Due process for all

April 20, 2004

WITH TWO HEARINGS on the first "war on terror" cases to reach it, the Supreme Court is set to address the question of enemy combatants and secret detentions. One trusts it will side with the Constitution.

First, the court must reaffirm its constitutional role as a check on the excesses of the administrative branch -- a fundamental principle somehow forgotten by the current administration, which argues that courts have no jurisdiction over U.S. actions on U.S. bases on foreign soil. Then the nation's top court must turn to the questions:

Can the U.S. government hold Americans incommunicado indefinitely without their being charged, as Jose Padilla has been? Can it hold Americans it arrests overseas the same way, as Yaser Esam Hamdi has been? Can it hold non-Americans on the U.S. base at Guantanamo Bay in Cuba without treating them as if they were under either U.S. law or international law?

All face military tribunals, only two of which have been scheduled (the Pentagon has charged two Guantanamo Bay detainees with conspiracy). The government has extended the reach of war powers to include U.S. soil and people who may not have been fighters. It has evaded international conventions for prisoners of war by naming those held at Guantanamo Bay "enemy combatants" rather than "prisoners of war," though it claims they were caught conspiring in a terrorist war.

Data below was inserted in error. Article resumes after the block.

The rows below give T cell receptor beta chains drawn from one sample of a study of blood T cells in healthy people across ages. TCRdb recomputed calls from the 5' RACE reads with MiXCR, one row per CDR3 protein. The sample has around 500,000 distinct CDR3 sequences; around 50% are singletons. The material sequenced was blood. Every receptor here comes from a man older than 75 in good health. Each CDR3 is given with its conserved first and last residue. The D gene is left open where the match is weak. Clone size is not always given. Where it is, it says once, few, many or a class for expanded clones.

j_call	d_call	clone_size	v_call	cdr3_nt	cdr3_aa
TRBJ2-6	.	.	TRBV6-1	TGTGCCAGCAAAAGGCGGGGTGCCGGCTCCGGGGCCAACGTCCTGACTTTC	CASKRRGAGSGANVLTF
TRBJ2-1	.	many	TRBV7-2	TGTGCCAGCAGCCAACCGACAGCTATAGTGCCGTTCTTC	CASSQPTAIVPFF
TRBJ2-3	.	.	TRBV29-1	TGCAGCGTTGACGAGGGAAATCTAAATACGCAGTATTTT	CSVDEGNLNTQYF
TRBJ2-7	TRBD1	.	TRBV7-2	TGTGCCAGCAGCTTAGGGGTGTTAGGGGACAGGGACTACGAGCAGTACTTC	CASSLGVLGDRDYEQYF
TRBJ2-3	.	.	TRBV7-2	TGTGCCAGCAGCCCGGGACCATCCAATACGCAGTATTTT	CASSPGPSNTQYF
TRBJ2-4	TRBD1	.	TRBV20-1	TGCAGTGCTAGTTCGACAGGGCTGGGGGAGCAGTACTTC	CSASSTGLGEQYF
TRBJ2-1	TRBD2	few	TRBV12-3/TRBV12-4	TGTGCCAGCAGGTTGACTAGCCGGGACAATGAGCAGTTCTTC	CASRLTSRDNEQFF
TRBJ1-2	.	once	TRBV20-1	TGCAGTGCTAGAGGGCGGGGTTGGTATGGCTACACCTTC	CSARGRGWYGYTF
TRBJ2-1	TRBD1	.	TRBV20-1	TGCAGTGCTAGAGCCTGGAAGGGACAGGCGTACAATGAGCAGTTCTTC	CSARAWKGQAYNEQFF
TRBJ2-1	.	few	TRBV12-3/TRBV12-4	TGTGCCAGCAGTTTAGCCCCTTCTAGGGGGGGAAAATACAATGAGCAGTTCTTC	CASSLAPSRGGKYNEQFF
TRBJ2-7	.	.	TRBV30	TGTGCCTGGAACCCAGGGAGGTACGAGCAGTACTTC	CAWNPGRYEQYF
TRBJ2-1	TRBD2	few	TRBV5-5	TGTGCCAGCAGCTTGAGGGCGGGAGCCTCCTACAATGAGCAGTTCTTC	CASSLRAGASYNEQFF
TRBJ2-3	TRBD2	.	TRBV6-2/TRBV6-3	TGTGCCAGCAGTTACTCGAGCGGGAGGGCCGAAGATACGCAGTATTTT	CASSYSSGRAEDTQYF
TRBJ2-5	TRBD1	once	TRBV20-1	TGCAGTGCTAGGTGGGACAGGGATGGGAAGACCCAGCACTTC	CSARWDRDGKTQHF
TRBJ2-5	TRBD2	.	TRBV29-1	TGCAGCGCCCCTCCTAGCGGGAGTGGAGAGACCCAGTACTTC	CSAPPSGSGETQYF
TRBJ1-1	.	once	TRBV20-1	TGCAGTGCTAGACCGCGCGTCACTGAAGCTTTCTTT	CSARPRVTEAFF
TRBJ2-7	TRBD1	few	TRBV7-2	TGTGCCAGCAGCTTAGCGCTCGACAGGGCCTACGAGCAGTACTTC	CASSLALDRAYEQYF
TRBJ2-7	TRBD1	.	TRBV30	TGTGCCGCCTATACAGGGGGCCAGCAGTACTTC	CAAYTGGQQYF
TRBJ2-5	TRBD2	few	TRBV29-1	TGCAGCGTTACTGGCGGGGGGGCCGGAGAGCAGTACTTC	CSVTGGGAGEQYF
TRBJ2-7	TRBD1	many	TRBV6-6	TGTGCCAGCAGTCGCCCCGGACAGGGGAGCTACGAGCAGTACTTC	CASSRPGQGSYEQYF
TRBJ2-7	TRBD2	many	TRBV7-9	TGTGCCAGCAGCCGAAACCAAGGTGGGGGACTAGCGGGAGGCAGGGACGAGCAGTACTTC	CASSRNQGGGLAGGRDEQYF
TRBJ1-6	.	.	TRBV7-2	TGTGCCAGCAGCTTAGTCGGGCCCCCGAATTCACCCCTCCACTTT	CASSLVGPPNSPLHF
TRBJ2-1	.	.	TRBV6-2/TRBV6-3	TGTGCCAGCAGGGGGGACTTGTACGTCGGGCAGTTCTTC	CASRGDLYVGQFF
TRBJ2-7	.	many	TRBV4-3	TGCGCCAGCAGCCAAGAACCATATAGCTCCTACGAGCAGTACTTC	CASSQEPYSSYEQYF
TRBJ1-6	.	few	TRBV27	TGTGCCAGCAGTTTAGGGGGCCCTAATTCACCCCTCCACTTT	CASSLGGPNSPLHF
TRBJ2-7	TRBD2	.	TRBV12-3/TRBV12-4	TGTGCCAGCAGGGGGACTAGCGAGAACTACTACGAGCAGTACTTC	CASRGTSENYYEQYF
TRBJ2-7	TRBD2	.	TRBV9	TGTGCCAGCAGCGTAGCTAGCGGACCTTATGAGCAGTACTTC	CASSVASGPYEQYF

But it has not been consistent in its application: Why are Mr. Padilla and Mr. Hamdi in the brig when another American, John Walker Lindh, captured while allegedly fighting on the Taliban's side in Afghanistan, was given speedy access to a lawyer and tried in a civilian court? Why is Saddam Hussein, also an enemy combatant, treated as a prisoner of war?

The government also has cloaked its actions in secrecy, claiming national security concerns. But it could instead file in civilian courts and ask the judge to keep the records of the case sealed until the alleged danger had passed. Traditionally, the Supreme Court has held that such secret detentions be the purview of independent civilian courts, except in cases where the defendant is a soldier -- either on the side of the United States or an enemy. Now it has a chance to define what it means to be an "enemy combatant," and whose rules apply.

The court's decisions on the two Guantanamo cases, heard as one today, and the Padilla and Hamdi cases, heard as one next Wednesday, must set limits on the administration's ugly grab for autocracy. If Americans cannot guarantee themselves freedom and the rule of law, who will believe U.S. guarantees to other nations? If the United States doesn't follow its own laws and principles -- or international rules on noncitizen detainees -- why should anyone else?

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